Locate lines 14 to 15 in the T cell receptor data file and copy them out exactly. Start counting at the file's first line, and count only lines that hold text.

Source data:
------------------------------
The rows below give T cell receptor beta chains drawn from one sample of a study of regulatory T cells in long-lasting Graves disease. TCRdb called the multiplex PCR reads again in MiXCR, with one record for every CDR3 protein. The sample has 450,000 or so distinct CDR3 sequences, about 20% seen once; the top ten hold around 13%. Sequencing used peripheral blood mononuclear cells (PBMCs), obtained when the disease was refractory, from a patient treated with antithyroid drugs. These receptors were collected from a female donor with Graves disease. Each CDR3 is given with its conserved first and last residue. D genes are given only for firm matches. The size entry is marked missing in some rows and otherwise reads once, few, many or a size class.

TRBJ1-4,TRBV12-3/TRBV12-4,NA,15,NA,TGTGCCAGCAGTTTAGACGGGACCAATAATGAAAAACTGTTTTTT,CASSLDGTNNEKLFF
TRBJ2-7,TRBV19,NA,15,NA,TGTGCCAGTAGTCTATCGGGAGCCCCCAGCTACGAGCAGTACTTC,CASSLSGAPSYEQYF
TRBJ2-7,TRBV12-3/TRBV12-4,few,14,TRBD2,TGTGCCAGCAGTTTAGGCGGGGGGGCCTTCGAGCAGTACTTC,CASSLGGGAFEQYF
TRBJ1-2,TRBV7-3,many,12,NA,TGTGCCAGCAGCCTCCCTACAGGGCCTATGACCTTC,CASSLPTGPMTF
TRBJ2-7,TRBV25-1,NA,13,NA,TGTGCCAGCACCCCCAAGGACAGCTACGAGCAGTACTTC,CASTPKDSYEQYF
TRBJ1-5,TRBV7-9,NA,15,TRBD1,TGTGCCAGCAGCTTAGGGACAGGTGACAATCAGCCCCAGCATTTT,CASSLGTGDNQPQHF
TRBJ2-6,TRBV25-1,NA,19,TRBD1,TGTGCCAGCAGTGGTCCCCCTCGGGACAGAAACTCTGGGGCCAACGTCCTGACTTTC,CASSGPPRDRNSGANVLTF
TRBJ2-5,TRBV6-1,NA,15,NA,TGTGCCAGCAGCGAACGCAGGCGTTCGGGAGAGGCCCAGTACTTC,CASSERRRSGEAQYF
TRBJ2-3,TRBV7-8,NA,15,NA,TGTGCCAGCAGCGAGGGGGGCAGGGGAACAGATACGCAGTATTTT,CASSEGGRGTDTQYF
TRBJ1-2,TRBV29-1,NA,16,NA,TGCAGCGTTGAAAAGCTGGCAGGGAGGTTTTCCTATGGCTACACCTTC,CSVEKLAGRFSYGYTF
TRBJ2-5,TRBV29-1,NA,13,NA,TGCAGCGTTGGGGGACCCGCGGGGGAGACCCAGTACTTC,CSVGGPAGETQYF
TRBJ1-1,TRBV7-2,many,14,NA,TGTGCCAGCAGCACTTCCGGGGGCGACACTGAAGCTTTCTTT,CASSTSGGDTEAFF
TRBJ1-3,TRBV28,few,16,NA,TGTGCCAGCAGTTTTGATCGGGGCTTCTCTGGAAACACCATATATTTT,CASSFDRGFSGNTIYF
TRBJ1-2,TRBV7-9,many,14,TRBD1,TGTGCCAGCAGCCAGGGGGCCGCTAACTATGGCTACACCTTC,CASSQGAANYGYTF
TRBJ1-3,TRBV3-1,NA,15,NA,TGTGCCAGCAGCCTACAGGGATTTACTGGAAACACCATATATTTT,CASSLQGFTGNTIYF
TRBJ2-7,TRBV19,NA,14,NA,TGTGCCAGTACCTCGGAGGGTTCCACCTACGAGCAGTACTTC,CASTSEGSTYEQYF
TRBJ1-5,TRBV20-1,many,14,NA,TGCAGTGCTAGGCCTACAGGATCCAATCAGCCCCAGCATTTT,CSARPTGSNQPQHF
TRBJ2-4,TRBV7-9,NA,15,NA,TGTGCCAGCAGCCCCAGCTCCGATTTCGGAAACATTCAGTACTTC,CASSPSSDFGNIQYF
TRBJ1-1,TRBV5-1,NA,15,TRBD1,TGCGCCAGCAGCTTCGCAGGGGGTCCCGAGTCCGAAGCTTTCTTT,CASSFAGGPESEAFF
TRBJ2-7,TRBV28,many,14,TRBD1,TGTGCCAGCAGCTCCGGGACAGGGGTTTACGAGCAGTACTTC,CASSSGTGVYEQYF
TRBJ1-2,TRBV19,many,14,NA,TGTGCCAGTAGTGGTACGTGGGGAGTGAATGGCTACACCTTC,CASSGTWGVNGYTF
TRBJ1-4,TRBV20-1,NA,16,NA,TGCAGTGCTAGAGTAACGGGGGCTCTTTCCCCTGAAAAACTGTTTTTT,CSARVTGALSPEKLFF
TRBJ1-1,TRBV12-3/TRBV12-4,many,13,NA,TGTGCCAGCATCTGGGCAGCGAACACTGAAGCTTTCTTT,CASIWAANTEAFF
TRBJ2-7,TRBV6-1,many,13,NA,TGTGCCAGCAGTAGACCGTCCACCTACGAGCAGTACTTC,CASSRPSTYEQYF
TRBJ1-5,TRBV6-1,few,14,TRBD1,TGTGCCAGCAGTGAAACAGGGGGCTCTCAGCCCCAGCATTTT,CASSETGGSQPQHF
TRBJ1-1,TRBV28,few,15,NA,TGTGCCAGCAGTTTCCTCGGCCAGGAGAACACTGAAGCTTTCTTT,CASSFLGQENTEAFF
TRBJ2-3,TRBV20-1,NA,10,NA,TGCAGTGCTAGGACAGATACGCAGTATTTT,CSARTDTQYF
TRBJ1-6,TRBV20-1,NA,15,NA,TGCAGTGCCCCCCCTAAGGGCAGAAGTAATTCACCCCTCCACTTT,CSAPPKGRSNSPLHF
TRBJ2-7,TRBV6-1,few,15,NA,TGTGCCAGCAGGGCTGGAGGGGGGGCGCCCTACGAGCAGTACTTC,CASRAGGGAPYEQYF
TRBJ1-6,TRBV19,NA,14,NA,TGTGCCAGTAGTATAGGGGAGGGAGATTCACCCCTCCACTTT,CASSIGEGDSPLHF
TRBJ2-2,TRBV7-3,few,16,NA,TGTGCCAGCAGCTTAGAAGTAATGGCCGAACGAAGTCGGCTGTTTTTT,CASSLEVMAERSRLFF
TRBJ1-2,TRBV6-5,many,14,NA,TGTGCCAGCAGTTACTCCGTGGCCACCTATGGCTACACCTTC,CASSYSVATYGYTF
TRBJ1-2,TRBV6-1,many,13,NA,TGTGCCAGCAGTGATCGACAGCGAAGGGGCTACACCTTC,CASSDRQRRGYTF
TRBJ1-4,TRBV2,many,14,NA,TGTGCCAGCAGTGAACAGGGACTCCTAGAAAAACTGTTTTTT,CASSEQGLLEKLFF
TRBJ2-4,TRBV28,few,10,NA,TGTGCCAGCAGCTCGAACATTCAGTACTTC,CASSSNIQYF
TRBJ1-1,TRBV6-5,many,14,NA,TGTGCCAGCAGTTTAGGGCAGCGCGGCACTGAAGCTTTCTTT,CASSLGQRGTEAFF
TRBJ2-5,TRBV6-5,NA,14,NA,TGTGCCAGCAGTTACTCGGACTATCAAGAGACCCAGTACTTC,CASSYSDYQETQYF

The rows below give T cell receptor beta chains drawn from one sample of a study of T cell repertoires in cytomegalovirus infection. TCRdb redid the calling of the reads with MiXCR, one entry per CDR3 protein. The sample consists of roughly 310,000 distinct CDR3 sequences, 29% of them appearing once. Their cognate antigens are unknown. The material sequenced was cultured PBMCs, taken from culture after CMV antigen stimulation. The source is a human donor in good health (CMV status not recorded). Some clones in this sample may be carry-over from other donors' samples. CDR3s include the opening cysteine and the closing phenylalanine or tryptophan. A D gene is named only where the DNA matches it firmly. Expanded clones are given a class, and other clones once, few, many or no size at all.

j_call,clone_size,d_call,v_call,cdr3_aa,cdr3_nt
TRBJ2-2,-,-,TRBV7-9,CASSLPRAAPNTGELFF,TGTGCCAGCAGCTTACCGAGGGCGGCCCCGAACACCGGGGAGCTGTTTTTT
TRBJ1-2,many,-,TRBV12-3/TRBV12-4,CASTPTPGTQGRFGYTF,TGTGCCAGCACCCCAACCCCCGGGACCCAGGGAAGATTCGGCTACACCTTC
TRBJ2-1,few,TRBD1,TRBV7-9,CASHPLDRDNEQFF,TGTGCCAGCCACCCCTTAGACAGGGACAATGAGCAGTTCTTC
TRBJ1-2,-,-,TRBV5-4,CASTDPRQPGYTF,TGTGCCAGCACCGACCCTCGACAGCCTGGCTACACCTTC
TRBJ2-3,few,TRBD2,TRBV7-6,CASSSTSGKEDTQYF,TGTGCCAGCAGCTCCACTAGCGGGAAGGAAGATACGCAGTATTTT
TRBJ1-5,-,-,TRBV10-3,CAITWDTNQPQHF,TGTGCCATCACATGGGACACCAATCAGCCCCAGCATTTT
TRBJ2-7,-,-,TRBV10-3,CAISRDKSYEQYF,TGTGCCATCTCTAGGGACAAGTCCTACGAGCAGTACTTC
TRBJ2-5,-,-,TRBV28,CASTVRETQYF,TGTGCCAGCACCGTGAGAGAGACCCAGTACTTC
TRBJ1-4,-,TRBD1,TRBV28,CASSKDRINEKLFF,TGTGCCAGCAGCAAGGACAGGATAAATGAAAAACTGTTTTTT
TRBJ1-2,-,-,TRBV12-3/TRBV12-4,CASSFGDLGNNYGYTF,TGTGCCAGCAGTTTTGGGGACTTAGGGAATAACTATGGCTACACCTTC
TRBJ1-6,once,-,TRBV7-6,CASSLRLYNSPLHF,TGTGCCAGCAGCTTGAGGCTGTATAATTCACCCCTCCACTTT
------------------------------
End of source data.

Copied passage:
TRBJ1-3,TRBV28,few,16,NA,TGTGCCAGCAGTTTTGATCGGGGCTTCTCTGGAAACACCATATATTTT,CASSFDRGFSGNTIYF
TRBJ1-2,TRBV7-9,many,14,TRBD1,TGTGCCAGCAGCCAGGGGGCCGCTAACTATGGCTACACCTTC,CASSQGAANYGYTF